What Causes Diabetes?
What Are the Symptoms?
When Should I Get Help?
What Can I Expect at the Doctor’s?
What If I Don’t Get Help?
What Steps Can I Take?
There are two major types of diabetes. In both types, the level of a sugar called glucose rises in the blood to unusually high levels. Why does this happen? The cells in your body need glucose for energy. When you eat carbohydrates, they are digested to make glucose. The glucose then moves from your gut into your bloodstream. The circulation of blood carries glucose to all the cells in your body. For the glucose to provide energy to your cells, it needs to get inside the cells. For that, you also need insulin—a hormone that is made by the pancreas. Insulin helps glucose enter your cells.
With type 1, the symptoms usually develop quickly, within days or weeks.
With type 2, symptoms may be intermittent at first, appearing some days but not others.
Left untreated, both types of diabetes can cause major health problems. But with proper management, complications from diabetes can be delayed and possibly even prevented.
Type 1 is sometimes called “juvenile” or “early onset” diabetes because it usually develops in childhood or adolescence, although it can begin in adulthood. With type 1 diabetes, the body’s immune system attacks the cells in the pancreas that produce insulin. The blood sugar level starts to rise, and the symptoms of type 1 diabetes begin. People with type 1 diabetes need to take insulin to make up for the insulin their bodies cannot make naturally.
This type of diabetes tends to develop after age 40, although it is becoming more common in younger people, possibly due to rising rates of obesity in our society. Type 2 diabetes accounts for about 90 percent of all diabetes cases.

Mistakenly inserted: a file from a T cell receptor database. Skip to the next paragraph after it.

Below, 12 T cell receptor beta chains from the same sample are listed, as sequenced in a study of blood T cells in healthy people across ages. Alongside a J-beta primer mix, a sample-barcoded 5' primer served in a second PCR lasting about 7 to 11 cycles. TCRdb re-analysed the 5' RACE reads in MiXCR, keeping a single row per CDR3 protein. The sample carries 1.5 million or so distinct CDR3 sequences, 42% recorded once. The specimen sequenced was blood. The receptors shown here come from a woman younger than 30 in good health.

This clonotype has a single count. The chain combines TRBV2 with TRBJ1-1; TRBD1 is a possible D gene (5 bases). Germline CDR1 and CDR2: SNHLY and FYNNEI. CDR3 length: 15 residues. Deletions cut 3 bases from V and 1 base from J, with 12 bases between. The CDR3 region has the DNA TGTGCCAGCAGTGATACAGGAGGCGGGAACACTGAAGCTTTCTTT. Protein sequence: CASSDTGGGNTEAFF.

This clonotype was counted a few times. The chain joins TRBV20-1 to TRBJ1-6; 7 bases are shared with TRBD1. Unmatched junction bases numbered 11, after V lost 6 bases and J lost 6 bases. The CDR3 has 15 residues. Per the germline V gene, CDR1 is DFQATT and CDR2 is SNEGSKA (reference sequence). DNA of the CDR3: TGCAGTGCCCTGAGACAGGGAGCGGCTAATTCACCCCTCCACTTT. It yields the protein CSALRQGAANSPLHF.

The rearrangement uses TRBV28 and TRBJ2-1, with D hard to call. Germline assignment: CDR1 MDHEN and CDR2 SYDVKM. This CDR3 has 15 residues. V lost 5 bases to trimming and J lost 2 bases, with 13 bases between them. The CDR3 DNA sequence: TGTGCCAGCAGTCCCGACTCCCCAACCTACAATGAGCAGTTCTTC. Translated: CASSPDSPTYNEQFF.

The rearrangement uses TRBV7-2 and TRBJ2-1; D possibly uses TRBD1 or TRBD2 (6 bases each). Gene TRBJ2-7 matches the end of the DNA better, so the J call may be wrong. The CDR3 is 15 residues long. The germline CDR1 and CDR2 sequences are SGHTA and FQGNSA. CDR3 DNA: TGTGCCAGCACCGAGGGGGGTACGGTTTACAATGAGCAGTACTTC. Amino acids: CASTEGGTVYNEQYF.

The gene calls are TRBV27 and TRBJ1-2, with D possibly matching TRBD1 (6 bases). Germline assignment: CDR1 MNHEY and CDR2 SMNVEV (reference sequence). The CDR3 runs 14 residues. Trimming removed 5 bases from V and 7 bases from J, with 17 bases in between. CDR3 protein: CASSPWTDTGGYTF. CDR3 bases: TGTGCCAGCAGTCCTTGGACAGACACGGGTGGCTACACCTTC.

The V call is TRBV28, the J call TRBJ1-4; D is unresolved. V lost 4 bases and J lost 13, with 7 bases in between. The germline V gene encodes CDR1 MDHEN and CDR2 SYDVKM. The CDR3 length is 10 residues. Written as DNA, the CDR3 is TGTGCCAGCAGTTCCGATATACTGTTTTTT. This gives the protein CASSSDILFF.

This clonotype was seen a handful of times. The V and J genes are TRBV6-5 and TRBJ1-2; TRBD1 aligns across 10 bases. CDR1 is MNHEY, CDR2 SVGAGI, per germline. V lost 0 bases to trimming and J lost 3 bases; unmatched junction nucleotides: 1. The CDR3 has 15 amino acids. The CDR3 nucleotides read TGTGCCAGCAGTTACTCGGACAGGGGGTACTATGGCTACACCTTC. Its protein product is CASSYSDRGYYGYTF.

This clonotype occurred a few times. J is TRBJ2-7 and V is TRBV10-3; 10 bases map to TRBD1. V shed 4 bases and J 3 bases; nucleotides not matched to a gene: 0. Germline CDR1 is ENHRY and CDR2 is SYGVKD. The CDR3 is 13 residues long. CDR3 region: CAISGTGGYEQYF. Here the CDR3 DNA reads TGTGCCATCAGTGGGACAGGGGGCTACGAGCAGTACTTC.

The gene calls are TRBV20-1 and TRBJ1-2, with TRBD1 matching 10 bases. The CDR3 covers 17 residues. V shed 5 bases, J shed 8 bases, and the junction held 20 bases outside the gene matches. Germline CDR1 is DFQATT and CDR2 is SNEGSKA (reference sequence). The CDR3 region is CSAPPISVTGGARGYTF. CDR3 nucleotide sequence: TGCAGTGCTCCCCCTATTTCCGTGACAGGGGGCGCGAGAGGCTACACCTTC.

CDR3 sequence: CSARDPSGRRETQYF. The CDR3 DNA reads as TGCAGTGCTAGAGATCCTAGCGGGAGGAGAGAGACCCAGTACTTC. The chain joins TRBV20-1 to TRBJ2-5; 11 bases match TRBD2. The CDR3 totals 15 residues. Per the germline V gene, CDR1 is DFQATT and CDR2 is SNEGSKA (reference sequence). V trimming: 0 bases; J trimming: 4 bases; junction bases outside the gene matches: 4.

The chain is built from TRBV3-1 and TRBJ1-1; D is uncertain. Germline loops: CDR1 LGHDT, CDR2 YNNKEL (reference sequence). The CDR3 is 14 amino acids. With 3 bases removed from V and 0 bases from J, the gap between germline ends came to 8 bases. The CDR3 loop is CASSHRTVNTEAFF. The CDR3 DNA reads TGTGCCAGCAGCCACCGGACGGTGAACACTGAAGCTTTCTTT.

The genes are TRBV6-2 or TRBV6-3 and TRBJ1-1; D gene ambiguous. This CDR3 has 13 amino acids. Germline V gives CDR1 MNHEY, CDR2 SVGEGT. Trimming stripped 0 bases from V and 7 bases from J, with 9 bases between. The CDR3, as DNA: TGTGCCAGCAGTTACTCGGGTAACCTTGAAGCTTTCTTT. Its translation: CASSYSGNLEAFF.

In the first stage of type 2 diabetes, the pancreas makes a normal amount of insulin, but the cells cannot use it properly and require an increased level to function. This is called insulin resistance. To meet the body’s needs, the pancreas increases insulin production, and the blood sugar level stays normal. After many months or years, though, the pancreas cannot make enough insulin to maintain the increased demand. The blood sugar level starts to rise, and the symptoms of type 2 diabetes begin.
People with type 2 diabetes often need to take medications that lower their blood sugar level. Some may also need to take insulin.
Diabetes increases the glucose level in the blood, resulting in hyperglycemia. You may notice that you are constantly thirsty and frequently have to urinate. Other common symptoms of increased glucose level in the blood are listed below.
Unexplained weight loss
Tingling or numbness in hands and feet
Vaginal yeast infections
If you begin passing large amounts of urine and feel unusually thirsty, tell your doctor immediately.
Check with your doctor if you:
Lose more than 10 pounds without trying to.
Often get lightheaded when you stand up.
Have new blurring of vision.
Feel tingling in your hands and feet.
Feel unusually tired for more than a month, but you are not under stress, have not been working unusually hard, and taking a few days off does not relieve the problem.
If you already have been diagnosed with diabetes and have these symptoms, check your blood sugar right away. If the level is above 200, contact your doctor. If you don’t have a home blood sugar monitor, contact your doctor to make sure your blood sugar is being controlled.
Your doctor will probably perform one of three simple blood tests:
A random plasma glucose test. This measures the glucose (sugar) level in your blood. If your level is above 200 mg/dL (milligrams per deciliter), you probably have diabetes, especially if you also have symptoms.
A fasting plasma glucose test. This is the standard diagnostic test for diabetes. It requires fasting for at least 8 hours before the test, so that food you’ve eaten is less likely to affect the results. A result of 126 mg/dL or above indicates diabetes. If this is your result, get tested again to make sure.